The “pinkification” of science!

It appears to have been happening slowly, but somehow over the past few months the idea of ‘pinkification’ appears to have become an overwhelming ideal. Toy makers, curriculum consultants, STEM researcher and even IT professionals are all trying to ‘pinkify’ their fields. Why this push? What is the impetus behind the use of this new word?

Stereotypes of what girls like verse what boys like are rampant. Even toy makers are changing the way they advertise and feed this stereotype. In trying to gain the attention of girls they tend to wrap themselves in pink bows and ribbons. Boys on the other gain are given the range of the rainbow. These stereotypes have been found to increase the divide between the genders in science, technology, engineering and mathematics.

We all can understand that play is an important part of learning for children, so isn’t it a shame that we take this inequality and present it to the children in the things that surround them at such a vulnerable time their lives. According to Cordelia Fine in Why Are Toys So Gendered? 

It’s not just vehicles, weapons, and construction sets are presented for boys while toys of domesticity and beautification are for girls. Toys for boys facilitate competition, control, agency, and dominance; those for girls promote cooperation and nurturance. These gender stereotypes, acquired in childhood, underlie a host of well-documented biases against women in traditionally masculine domains and roles, and they hinder men from sharing more in the responsibilities and rewards of domestic life.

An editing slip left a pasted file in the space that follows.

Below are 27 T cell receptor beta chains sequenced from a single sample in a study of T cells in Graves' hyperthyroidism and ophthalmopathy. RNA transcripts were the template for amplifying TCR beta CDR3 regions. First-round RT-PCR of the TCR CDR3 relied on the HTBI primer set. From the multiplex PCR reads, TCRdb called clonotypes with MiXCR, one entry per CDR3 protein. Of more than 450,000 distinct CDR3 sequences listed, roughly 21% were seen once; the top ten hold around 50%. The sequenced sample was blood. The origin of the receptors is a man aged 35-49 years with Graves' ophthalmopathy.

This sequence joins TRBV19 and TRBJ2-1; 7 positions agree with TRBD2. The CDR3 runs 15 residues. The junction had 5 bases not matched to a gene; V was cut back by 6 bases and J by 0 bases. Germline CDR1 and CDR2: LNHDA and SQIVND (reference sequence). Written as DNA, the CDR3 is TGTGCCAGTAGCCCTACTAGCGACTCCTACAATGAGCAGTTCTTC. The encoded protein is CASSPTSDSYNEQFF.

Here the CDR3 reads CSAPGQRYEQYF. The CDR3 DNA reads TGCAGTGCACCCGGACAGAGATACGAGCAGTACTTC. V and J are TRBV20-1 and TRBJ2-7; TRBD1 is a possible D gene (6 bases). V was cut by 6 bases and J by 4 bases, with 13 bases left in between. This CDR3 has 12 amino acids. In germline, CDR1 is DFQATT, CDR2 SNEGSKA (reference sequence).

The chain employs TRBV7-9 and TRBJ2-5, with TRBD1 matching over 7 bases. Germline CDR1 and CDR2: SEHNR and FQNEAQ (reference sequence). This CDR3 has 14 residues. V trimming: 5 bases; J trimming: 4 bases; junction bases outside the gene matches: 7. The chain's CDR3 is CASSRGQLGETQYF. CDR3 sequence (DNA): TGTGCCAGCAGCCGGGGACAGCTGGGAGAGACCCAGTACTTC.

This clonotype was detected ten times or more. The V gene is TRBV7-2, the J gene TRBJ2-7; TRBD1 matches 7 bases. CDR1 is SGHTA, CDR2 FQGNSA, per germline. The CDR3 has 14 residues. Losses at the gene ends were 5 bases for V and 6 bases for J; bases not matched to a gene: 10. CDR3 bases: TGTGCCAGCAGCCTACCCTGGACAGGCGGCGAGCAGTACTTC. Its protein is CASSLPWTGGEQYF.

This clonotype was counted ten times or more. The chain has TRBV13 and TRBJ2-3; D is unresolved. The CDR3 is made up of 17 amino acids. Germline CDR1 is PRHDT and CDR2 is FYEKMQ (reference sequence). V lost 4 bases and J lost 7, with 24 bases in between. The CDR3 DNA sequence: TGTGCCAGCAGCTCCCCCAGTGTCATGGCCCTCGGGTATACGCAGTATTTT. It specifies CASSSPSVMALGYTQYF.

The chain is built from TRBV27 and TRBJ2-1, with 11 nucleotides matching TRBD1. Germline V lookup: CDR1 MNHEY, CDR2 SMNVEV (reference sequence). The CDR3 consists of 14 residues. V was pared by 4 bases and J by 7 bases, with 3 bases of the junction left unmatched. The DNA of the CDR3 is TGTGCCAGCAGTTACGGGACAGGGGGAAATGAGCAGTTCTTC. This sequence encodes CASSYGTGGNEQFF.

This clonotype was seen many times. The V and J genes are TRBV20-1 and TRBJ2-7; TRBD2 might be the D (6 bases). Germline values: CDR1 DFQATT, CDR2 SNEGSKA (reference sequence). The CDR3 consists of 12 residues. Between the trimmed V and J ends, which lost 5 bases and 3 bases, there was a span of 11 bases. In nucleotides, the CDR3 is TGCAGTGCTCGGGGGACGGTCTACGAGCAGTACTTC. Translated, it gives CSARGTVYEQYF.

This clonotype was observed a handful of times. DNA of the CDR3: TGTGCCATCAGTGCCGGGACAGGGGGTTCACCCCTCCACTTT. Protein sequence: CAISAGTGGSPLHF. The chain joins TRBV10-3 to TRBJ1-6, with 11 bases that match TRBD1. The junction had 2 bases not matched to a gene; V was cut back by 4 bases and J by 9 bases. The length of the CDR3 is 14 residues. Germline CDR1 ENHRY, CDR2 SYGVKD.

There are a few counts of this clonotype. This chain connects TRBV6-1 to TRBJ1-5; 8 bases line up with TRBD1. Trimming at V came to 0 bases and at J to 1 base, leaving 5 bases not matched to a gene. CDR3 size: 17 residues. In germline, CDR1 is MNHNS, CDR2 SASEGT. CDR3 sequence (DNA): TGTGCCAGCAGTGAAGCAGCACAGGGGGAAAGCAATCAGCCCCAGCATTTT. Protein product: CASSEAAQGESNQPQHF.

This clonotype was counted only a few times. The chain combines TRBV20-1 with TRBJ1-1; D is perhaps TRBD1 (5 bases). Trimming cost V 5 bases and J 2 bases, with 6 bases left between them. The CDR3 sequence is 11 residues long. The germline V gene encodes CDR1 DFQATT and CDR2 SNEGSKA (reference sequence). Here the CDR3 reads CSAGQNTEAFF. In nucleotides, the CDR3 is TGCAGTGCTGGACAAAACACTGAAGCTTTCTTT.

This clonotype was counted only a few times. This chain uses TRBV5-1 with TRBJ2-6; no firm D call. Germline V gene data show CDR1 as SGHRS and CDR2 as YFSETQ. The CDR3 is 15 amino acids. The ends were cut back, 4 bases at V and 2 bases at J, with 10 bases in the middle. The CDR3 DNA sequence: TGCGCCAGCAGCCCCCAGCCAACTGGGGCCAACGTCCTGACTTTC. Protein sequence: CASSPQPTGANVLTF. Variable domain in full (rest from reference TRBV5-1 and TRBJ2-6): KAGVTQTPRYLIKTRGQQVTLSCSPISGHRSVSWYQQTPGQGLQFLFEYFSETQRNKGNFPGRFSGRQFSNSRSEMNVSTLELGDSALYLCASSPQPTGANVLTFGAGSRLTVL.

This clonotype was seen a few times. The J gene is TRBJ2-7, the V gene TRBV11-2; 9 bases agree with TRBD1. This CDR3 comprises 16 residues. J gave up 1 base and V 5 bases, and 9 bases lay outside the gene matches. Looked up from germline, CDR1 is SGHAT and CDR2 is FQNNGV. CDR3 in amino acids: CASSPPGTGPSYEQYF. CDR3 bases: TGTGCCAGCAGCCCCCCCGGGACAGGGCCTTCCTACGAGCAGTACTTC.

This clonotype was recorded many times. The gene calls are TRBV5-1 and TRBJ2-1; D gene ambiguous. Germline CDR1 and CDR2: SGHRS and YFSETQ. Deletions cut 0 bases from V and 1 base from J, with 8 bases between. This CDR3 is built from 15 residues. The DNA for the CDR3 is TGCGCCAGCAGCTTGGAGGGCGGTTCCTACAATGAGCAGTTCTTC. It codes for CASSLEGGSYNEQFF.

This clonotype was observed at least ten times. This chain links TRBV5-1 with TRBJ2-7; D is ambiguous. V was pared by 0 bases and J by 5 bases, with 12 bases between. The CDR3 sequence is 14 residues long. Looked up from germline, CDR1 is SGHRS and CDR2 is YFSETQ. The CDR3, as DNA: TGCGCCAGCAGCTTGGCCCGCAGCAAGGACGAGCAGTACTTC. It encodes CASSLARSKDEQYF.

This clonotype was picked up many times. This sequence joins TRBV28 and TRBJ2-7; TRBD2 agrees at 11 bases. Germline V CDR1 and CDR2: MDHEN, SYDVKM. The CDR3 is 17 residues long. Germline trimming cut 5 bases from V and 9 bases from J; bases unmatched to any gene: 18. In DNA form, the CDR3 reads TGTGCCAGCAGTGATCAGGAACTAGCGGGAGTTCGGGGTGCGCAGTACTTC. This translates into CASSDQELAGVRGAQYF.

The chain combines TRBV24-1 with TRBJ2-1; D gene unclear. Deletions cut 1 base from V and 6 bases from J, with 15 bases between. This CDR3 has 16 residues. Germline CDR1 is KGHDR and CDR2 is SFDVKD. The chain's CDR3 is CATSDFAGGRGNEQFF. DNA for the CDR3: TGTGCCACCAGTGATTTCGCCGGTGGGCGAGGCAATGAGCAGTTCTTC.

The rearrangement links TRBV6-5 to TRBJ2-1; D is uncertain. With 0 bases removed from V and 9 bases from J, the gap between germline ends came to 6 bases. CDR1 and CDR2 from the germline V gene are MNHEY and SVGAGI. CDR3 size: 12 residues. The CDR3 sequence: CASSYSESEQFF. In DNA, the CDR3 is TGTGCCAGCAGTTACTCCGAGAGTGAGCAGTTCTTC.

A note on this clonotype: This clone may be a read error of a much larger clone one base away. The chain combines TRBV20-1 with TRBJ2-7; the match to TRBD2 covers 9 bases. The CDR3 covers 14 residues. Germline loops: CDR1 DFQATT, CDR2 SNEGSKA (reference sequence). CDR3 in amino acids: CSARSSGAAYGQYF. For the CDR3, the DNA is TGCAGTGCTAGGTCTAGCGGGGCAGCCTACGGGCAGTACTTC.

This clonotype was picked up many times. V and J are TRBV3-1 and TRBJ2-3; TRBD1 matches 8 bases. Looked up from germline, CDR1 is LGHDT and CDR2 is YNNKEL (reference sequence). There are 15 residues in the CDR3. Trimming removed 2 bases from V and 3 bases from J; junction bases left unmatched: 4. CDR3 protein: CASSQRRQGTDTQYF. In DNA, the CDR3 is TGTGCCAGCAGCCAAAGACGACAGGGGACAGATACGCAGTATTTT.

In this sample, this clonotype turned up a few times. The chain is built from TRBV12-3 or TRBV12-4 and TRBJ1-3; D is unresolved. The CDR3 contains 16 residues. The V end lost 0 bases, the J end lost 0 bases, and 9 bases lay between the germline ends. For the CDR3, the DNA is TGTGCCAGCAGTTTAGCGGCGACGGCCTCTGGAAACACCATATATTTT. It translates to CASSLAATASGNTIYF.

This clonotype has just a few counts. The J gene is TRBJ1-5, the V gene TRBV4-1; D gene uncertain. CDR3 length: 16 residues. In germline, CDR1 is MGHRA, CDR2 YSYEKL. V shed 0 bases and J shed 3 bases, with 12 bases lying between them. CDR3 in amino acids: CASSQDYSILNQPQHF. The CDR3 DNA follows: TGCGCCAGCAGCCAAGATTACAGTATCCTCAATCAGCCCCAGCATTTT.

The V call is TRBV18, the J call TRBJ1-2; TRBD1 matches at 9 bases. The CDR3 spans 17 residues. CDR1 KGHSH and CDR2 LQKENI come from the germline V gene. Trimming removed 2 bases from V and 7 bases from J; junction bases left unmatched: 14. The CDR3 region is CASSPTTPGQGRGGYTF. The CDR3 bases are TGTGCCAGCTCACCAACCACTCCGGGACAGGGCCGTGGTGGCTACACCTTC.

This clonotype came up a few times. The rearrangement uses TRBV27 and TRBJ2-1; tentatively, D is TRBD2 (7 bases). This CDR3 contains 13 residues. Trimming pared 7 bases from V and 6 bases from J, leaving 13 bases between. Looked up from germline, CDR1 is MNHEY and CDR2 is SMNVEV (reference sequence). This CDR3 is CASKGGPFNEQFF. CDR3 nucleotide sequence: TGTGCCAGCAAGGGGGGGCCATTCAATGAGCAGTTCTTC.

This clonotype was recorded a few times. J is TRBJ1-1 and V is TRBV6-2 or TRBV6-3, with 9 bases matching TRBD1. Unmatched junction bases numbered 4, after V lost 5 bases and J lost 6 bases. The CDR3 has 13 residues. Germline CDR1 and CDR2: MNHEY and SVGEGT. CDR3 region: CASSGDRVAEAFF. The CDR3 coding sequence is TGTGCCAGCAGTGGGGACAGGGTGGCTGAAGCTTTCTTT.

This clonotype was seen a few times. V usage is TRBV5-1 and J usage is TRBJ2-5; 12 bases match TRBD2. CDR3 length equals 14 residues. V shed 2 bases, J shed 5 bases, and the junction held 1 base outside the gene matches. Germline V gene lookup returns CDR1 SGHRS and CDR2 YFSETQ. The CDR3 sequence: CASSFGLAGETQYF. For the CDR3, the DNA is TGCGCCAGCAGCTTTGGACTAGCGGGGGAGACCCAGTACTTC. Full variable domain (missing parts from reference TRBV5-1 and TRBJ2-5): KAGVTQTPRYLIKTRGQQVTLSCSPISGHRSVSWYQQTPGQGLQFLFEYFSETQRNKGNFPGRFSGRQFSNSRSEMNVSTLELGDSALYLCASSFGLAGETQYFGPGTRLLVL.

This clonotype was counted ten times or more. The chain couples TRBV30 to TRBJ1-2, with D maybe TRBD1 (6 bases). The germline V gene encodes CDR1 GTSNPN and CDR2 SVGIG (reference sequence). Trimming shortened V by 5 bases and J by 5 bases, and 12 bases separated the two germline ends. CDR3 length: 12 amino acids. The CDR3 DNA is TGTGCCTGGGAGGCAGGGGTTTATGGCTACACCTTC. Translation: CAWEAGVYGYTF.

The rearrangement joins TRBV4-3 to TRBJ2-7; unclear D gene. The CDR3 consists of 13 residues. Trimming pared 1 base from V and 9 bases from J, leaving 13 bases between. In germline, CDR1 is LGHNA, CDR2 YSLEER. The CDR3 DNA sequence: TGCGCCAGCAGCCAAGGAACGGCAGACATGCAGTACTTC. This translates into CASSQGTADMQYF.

This new trend of pinkification does not end with toys but reaches into science. As you may imagine, it does more harm than good. What about this new “Science, it’s a Girl Thing!” Nicole Gugliucci has written Why ‘Pinkifying’ Science Does More Harm Than Good The article looks at the European Commission on Research and Innovation because “Science, it’s a Girl Thing!” comes from them! It is their effort to attract girls in the sciences.

Teachers of STEM courses do find a way of gaining attention of the girls without the pinkification of the program. It works, we just have to look to teachers that are modeling what our outcome should be. Just look at this teacher out of Philadelphia and her team that are the focus of an article in Edutopia. There are so many more, we just have to look for them.

2 Responses

  1. Pingback : Words matter | Supernova Condensate

    1. Reem Fakhry

      Agreed! Science is science and allowing everyone to experiment and experience it is enough. If we stop the negative talk aimed at our girls we wouldn’t have to compensate.

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